DCA Blog by Erik Verhoef, professor in Spatial Economics at VU Amsterdam
Transportation has always been a great source of inspiration for economists. Already in the nineteenth century, Dupuit used the example of a bridge to develop the notion of consumer surplus and talk about optimal pricing (free!) of uncongested infrastructure. In the 1920’s, Pigou used the example of a congested road to develop his theory of optimal corrective pricing when market prices do not reflect external costs such as congestion, safety and environmental pollution. And in the 1970’s, the later Nobel Prize winner McFadden developed the concept of discrete choice models when trying to predict the demand for the Bay Area Rapid Transit system. An interesting question is, therefore, can we expect also cycling to be such a source of inspiration for innovative economic research?
I think the answer is “yes”, even though a Nobel Prize in bike-o-nomics might be just one bridge too far. Cycling raises all sorts of questions that are not just relevant for the practice of policy making, including making decisions on where to invest in infrastructure building and maintenance, but also offer intriguing questions for the economist.
Just one example is how to deal with the value of time, usually one of the key components in cost-benefit analyses of transport policies. A pioneering study on the value of time in cycling is the one by Börjesson and Eliasson (2012).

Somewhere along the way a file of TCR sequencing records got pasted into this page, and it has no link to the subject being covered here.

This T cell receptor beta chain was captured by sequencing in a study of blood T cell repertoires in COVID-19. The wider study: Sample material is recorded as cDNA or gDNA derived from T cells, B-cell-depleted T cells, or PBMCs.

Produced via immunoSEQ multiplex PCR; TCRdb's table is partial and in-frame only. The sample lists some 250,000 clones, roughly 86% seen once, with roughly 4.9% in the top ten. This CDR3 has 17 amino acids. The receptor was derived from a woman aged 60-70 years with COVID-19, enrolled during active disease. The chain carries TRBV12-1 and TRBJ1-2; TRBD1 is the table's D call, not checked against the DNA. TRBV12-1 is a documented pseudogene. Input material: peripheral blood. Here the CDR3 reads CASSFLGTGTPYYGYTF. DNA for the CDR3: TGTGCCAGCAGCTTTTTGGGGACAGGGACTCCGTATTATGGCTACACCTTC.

Whereas for most transport modes time spent travelling is considered a societal loss – even when the losses are reduced by using the time on board more effectively through new ICT technologies – for cycling there are often positive aspects of travel time. One is the pure pleasure that many cyclists experience from the activity. A second is the health benefits that cyclists may anticipate and take into account. And a third are the advantages for others – not in the least place because of collective health insurances – of improved health of cyclists. It is clear that these are real economic benefits, and the size of the effects may be substantial. But it is also clear that we are still pretty far from having appropriate and reliable value of time estimates for cycling, not just the direct value, but also these harder-to-assess wider societal values. New (big) data on cycling will be really helpful to try and assess such values. It seems safe to predict that we will see an upsurge in economic research on cycling in the years to come, and this value of time will be just one of many questions where we can expect exciting and societally meaningful research.
Börjesson, M., Eliasson, J. (2012) The value of time and external benefits in bicycle appraisal. Transp. Res. Part A 46, 673-683.